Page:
Workplace interventions to improve work ability

A systematic review and meta-analysis of their effectiveness
Objective: Extended working lives due to an ageing population will necessitate the maintenance of work ability across the life course. This systematic review aimed to analyze whether workplace interventions positively
impact work ability.
Methods: We searched Medline, PsycINFO, CINAHL and Embase databases using relevant terms. Work-based interventions were those focused on individuals, the workplace, or multilevel (combination). Work ability – measured using the work ability index (WAI) or the single-item work ability score (WAS) – was the outcome measure. GRADE (grades of recommendation, assessment, development and evaluation) criteria was used to assess evidence quality, and impact statements were developed to synthesize the results. Meta-analysis was undertaken where appropriate.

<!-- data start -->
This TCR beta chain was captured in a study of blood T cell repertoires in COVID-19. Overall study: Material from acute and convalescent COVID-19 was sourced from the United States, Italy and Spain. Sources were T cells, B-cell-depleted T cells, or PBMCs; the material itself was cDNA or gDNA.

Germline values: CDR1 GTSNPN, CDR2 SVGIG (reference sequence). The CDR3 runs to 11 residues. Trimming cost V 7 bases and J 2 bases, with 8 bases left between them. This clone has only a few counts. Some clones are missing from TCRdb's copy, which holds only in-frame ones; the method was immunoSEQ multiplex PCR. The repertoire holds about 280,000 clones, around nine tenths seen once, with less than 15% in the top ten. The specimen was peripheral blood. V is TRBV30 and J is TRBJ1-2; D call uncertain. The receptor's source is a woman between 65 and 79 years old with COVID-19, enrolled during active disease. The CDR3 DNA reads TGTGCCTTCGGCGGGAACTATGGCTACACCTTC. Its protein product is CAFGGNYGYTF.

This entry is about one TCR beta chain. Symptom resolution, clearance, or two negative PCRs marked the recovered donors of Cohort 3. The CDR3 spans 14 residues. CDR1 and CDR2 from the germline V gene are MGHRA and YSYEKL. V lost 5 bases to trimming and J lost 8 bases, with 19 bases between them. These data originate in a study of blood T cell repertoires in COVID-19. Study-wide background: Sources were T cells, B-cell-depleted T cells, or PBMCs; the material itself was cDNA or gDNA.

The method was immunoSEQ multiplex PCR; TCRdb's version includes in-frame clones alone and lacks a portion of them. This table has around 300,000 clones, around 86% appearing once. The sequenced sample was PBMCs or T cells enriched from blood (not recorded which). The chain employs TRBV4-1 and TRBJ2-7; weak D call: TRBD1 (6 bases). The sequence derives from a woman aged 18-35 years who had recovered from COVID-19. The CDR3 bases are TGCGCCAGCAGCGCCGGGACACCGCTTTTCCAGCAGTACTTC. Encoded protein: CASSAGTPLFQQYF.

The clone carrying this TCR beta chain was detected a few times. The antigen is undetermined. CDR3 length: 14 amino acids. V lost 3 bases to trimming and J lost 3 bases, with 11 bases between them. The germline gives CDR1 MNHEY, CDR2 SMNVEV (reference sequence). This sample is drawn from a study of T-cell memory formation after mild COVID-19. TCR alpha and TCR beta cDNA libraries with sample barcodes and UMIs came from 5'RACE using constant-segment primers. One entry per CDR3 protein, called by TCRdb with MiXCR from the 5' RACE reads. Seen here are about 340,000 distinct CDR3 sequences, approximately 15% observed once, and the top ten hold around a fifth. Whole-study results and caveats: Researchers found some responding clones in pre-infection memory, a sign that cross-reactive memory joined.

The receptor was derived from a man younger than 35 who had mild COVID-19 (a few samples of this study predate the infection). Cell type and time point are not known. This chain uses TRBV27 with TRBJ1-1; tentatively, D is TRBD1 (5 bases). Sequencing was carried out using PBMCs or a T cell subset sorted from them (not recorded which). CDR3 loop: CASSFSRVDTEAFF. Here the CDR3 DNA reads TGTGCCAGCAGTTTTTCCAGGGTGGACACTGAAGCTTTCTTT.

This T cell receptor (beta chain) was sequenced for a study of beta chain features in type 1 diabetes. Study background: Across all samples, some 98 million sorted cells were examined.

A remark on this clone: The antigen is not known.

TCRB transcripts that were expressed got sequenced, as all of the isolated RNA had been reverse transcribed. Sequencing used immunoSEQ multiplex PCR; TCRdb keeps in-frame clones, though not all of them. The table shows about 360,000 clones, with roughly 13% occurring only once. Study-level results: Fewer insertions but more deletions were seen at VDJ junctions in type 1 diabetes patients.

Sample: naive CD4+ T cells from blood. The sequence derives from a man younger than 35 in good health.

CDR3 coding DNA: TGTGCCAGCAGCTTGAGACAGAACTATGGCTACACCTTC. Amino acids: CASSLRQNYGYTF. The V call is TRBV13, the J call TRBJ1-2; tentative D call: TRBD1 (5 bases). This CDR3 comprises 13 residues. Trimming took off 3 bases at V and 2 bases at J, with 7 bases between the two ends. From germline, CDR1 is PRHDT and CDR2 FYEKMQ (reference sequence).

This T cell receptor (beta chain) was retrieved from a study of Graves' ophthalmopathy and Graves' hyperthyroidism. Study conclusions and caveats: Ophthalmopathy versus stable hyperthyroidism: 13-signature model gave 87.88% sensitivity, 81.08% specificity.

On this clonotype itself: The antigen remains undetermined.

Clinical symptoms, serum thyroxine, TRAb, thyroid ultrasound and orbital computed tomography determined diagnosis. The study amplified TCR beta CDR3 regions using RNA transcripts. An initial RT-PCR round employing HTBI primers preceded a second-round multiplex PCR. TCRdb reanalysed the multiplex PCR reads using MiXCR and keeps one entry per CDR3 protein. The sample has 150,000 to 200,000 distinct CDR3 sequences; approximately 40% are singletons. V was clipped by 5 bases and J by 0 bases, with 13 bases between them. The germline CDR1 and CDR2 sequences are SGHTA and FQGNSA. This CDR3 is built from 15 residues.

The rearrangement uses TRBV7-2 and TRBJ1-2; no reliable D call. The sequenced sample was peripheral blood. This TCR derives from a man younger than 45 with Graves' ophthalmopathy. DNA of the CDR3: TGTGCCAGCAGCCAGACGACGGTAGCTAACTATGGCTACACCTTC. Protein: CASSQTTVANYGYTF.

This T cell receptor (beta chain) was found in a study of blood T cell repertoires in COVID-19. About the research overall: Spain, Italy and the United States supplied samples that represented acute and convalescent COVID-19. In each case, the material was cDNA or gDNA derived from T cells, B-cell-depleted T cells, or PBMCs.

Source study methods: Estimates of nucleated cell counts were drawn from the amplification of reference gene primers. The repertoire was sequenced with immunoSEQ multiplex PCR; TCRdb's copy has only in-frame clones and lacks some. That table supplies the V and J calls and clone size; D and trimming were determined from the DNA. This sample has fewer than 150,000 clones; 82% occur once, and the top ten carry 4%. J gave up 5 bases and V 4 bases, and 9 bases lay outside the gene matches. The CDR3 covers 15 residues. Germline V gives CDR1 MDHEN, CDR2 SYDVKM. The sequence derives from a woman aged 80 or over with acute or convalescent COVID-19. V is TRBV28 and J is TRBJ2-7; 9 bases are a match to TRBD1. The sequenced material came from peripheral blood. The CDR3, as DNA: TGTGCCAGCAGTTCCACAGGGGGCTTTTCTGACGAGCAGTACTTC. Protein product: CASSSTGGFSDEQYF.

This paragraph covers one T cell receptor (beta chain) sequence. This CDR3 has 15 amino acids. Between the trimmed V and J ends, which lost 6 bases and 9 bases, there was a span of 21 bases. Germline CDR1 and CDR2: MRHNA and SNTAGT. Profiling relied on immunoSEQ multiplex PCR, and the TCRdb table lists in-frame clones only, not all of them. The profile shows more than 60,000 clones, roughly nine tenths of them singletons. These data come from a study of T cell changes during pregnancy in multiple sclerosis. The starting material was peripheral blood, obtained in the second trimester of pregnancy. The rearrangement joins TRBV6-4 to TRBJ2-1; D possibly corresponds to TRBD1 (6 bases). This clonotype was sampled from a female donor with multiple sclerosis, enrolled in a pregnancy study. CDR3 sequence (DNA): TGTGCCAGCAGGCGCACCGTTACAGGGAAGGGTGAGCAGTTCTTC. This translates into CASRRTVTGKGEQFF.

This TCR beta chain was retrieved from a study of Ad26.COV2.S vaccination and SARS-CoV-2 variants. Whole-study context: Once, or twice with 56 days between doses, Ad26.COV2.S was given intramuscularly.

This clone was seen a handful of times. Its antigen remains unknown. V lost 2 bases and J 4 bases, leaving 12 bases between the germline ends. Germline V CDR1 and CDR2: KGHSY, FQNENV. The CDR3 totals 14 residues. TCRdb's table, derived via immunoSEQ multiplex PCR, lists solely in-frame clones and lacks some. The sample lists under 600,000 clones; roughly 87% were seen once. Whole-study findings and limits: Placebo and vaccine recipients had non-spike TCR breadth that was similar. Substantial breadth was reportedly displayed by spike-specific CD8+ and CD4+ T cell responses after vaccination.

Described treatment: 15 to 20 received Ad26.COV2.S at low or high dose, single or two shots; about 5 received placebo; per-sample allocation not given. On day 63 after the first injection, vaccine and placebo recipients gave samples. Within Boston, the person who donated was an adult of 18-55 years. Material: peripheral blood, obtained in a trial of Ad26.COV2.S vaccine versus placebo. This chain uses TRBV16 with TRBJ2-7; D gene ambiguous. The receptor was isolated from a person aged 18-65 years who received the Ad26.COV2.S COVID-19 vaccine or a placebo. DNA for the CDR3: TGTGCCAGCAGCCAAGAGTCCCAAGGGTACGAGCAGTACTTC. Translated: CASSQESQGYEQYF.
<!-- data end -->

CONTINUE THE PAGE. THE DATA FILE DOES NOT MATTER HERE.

Results: We reviewed 17 randomized control trials (comprising 22 articles). Multilevel interventions (N=5) included changes to work arrangements and liaisons with supervisors, whilst individual-focused interventions
(N=12) involved behavior change or exercise programs. We identified only evidence of a moderate quality for either individual or multilevel interventions aiming to improve work ability. The meta-analysis of 13 studies
found a small positive significant effect for interventions on work ability [overall pooled mean 0.12, 95% confidence interval (CI) 0.03–0.21] with no heterogeneity for the effect size (Chi2=11.28, P=0.51; I2=0%).
Conclusions: The meta-analysis showed a small positive effect, suggesting that workplace interventions might improve work ability. However, the quality of the evidence base was only moderate, precluding any firm conclusion. Further high quality studies are require to establish the role of interventions on work ability.

Source: Oakman, J., Neupane, S., Proper, K. I., Kinsman, N., & Nygård, C. H. (2017). Scandinavian Journal of Work, Environment & Health.

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